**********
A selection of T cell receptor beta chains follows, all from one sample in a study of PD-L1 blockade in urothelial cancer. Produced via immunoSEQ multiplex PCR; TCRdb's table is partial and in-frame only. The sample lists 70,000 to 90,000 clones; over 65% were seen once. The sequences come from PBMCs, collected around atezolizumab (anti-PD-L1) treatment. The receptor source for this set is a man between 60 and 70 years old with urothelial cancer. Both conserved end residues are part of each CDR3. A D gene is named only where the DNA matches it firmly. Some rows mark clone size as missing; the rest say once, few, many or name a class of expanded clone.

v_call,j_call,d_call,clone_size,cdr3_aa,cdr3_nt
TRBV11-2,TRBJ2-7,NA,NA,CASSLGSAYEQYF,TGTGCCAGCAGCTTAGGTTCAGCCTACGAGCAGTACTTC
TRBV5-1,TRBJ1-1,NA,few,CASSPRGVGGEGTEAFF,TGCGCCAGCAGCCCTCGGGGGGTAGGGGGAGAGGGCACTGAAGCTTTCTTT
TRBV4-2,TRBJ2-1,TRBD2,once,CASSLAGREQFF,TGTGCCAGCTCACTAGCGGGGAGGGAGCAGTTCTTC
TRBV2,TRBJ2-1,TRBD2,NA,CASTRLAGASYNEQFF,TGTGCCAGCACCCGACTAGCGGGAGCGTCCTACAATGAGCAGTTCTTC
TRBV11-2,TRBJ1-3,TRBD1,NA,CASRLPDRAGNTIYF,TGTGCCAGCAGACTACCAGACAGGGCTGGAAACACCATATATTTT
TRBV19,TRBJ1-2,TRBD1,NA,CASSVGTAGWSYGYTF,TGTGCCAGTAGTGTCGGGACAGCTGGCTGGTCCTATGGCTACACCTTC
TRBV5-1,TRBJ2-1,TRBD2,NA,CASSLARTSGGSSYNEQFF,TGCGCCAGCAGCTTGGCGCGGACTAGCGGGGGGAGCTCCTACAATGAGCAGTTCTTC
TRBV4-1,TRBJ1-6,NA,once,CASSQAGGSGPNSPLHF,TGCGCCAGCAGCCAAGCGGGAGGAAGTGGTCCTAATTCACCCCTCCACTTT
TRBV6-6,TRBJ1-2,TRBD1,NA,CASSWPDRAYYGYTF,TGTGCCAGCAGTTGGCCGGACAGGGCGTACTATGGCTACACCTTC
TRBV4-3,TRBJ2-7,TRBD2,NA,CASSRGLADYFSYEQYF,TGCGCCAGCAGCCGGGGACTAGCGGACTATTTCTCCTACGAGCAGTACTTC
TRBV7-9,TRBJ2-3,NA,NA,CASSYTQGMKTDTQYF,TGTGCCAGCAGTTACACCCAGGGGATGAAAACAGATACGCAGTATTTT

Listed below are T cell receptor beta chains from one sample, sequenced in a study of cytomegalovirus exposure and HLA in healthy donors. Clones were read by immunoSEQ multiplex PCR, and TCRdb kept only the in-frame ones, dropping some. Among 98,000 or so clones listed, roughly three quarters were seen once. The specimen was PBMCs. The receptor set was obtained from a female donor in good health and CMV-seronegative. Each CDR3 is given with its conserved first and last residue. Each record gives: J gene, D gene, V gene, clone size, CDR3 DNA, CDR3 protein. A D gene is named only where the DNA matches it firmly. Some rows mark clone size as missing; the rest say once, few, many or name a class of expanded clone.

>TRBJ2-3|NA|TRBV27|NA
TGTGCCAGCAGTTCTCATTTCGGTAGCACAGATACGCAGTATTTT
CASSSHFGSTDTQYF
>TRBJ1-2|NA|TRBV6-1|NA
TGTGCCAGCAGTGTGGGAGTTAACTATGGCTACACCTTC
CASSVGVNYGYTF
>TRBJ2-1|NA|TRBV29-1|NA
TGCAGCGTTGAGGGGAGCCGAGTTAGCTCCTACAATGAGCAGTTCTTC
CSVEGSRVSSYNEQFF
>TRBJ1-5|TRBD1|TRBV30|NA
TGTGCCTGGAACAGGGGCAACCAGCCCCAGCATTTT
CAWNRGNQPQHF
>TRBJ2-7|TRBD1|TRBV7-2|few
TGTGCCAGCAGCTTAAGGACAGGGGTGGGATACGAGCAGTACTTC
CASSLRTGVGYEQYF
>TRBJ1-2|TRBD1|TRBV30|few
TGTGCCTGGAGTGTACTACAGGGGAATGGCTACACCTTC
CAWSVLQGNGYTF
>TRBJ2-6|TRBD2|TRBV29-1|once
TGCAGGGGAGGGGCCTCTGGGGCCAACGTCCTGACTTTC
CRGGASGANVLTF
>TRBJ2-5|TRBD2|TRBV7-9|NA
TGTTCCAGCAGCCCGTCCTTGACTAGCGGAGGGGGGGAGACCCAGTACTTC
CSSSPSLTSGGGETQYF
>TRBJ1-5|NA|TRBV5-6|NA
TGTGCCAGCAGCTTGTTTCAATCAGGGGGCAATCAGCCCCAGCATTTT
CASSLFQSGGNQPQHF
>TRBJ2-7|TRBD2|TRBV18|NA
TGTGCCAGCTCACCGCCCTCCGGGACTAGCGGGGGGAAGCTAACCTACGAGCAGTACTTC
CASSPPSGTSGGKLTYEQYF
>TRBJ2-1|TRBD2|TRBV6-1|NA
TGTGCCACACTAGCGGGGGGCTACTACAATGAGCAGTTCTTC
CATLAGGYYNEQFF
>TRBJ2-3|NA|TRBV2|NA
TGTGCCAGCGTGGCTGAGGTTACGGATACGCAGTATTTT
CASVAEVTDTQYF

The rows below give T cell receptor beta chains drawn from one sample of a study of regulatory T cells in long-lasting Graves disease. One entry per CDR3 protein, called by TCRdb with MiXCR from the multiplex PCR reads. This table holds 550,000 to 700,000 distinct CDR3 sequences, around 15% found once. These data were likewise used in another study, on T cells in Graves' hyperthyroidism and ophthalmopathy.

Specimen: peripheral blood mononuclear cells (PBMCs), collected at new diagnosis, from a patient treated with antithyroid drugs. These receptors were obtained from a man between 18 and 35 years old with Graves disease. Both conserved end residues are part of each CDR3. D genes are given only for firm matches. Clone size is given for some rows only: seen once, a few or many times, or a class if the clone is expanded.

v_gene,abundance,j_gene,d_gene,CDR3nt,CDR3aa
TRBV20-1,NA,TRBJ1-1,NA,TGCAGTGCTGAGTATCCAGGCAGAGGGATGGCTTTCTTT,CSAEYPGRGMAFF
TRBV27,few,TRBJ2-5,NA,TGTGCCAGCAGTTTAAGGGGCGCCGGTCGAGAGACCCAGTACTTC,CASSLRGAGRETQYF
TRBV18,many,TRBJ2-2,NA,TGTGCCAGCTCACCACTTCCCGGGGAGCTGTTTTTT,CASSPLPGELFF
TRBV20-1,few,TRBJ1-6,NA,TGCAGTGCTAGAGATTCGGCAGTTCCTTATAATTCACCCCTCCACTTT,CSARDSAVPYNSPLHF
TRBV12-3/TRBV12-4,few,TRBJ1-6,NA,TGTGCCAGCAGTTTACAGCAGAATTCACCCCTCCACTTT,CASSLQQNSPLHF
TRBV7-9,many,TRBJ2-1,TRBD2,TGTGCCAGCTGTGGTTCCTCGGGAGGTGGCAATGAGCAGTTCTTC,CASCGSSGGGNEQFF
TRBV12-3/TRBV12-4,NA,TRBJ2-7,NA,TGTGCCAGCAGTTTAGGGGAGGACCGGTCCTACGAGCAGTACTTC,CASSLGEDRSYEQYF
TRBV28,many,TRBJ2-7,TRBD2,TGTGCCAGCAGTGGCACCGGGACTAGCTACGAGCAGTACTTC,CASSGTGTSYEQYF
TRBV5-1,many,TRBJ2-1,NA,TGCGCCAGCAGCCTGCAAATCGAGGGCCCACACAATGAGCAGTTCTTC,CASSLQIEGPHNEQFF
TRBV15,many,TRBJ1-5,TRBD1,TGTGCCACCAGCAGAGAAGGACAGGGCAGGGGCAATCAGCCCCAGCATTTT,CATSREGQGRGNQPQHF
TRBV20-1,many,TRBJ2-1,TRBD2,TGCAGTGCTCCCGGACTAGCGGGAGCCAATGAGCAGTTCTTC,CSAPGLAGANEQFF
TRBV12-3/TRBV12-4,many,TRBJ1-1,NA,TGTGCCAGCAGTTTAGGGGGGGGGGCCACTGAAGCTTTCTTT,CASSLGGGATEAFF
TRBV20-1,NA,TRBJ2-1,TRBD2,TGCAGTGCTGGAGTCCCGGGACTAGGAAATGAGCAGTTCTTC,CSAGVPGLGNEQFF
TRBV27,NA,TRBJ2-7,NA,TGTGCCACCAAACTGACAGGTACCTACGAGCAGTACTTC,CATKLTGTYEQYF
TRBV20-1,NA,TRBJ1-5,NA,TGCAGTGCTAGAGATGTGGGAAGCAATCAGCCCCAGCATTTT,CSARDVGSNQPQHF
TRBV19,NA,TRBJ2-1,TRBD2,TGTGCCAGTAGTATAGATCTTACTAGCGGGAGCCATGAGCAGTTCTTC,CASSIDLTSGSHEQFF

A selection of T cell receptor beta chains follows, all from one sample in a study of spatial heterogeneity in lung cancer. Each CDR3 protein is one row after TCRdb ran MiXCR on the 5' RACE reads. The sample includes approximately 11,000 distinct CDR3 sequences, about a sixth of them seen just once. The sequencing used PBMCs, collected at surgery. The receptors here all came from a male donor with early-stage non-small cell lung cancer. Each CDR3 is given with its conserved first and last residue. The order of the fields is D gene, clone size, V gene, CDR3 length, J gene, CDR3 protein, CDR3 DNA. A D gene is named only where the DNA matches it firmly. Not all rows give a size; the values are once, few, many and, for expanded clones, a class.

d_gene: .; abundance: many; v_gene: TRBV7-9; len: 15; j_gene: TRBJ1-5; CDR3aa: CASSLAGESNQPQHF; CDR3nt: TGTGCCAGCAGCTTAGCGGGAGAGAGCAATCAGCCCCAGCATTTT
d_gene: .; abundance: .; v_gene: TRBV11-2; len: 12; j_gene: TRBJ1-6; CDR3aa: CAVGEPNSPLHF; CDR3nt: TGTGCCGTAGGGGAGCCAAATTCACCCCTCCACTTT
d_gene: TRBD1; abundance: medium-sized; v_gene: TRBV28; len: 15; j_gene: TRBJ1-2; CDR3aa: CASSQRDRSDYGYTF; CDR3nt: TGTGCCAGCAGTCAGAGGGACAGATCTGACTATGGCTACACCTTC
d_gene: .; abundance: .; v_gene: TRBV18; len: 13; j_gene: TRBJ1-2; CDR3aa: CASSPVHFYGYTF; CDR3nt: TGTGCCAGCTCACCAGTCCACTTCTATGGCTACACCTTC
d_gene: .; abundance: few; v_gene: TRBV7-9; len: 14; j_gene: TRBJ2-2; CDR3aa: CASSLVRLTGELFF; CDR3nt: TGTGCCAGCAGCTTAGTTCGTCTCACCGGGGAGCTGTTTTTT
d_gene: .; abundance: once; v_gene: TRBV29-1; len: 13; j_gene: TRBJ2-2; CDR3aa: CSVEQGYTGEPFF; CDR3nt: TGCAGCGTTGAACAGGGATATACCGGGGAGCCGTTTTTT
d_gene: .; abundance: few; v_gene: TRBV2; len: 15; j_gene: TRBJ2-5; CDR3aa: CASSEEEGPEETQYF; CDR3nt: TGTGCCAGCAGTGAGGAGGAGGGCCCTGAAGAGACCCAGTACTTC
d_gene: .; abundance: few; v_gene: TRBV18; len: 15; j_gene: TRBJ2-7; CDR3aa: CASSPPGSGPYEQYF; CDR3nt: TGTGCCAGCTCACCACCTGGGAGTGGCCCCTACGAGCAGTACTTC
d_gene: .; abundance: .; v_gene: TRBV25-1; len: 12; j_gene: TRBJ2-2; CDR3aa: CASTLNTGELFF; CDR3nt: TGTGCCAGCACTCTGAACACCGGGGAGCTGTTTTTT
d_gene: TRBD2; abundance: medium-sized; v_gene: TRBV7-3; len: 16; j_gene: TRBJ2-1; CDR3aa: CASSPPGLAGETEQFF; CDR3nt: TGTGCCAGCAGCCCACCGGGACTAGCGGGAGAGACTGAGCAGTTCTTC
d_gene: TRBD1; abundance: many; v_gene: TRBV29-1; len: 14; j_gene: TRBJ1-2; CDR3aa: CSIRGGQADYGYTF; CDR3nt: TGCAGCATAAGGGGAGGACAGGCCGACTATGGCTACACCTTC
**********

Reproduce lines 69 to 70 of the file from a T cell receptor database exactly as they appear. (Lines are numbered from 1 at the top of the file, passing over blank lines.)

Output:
TRBV19,NA,TRBJ2-1,TRBD2,TGTGCCAGTAGTATAGATCTTACTAGCGGGAGCCATGAGCAGTTCTTC,CASSIDLTSGSHEQFF

A selection of T cell receptor beta chains follows, all from one sample in a study of spatial heterogeneity in lung cancer. Each CDR3 protein is one row after TCRdb ran MiXCR on the 5' RACE reads. The sample includes approximately 11,000 distinct CDR3 sequences, about a sixth of them seen just once. The sequencing used PBMCs, collected at surgery. The receptors here all came from a male donor with early-stage non-small cell lung cancer. Each CDR3 is given with its conserved first and last residue. The order of the fields is D gene, clone size, V gene, CDR3 length, J gene, CDR3 protein, CDR3 DNA. A D gene is named only where the DNA matches it firmly. Not all rows give a size; the values are once, few, many and, for expanded clones, a class.